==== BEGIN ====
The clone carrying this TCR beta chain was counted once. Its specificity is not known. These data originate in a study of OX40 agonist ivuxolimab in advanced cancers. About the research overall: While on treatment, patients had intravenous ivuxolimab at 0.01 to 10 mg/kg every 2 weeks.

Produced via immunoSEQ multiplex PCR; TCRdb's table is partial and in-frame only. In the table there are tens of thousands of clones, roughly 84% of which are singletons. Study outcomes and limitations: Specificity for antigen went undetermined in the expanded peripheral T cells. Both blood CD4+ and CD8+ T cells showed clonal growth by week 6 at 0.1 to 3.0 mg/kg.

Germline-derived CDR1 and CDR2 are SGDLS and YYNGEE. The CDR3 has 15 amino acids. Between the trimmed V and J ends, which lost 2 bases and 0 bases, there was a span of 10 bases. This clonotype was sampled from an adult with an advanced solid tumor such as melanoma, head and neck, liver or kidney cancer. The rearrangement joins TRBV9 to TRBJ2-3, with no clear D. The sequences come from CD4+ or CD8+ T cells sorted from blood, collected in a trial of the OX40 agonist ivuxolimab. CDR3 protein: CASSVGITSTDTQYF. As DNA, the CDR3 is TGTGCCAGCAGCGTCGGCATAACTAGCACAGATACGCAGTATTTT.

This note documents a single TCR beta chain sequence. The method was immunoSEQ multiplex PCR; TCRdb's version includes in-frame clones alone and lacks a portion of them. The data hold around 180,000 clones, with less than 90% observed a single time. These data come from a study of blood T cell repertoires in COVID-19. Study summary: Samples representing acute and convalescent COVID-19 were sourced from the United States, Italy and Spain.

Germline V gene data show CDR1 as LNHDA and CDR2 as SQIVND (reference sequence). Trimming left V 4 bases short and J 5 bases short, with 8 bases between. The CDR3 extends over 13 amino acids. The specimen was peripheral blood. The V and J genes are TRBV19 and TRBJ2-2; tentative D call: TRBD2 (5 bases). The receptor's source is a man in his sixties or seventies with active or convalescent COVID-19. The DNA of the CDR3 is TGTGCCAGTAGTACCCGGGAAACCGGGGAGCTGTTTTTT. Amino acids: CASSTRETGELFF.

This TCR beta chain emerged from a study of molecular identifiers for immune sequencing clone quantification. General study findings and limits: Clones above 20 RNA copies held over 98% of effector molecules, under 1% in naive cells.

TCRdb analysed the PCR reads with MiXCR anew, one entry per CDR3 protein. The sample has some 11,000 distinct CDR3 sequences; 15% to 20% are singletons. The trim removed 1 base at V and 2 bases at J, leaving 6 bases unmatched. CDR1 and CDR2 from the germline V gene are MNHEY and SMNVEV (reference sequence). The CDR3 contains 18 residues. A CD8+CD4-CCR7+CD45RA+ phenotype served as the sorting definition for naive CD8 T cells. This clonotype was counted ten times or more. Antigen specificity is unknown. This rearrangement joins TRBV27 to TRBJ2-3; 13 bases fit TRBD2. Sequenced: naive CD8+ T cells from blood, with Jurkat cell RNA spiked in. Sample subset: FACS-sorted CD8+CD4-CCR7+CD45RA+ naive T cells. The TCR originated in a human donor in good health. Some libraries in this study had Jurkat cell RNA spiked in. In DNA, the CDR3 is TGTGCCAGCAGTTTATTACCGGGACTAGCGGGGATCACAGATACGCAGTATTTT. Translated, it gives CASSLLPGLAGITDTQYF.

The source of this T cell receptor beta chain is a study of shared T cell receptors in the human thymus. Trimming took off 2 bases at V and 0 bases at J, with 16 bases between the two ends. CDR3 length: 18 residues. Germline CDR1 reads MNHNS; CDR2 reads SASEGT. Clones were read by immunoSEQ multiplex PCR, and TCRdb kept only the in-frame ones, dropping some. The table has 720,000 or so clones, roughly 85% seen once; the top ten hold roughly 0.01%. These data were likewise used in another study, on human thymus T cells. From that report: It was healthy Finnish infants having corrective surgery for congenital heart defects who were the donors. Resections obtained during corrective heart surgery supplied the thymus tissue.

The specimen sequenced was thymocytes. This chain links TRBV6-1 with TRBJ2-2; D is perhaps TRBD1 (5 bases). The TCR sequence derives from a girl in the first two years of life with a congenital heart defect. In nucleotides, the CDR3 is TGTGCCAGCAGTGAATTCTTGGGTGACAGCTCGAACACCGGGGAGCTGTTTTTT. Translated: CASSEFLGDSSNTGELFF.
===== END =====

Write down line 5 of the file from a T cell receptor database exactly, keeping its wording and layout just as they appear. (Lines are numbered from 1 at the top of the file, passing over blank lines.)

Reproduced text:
Germline V gene data show CDR1 as LNHDA and CDR2 as SQIVND (reference sequence). Trimming left V 4 bases short and J 5 bases short, with 8 bases between. The CDR3 extends over 13 amino acids. The specimen was peripheral blood. The V and J genes are TRBV19 and TRBJ2-2; tentative D call: TRBD2 (5 bases). The receptor's source is a man in his sixties or seventies with active or convalescent COVID-19. The DNA of the CDR3 is TGTGCCAGTAGTACCCGGGAAACCGGGGAGCTGTTTTTT. Amino acids: CASSTRETGELFF.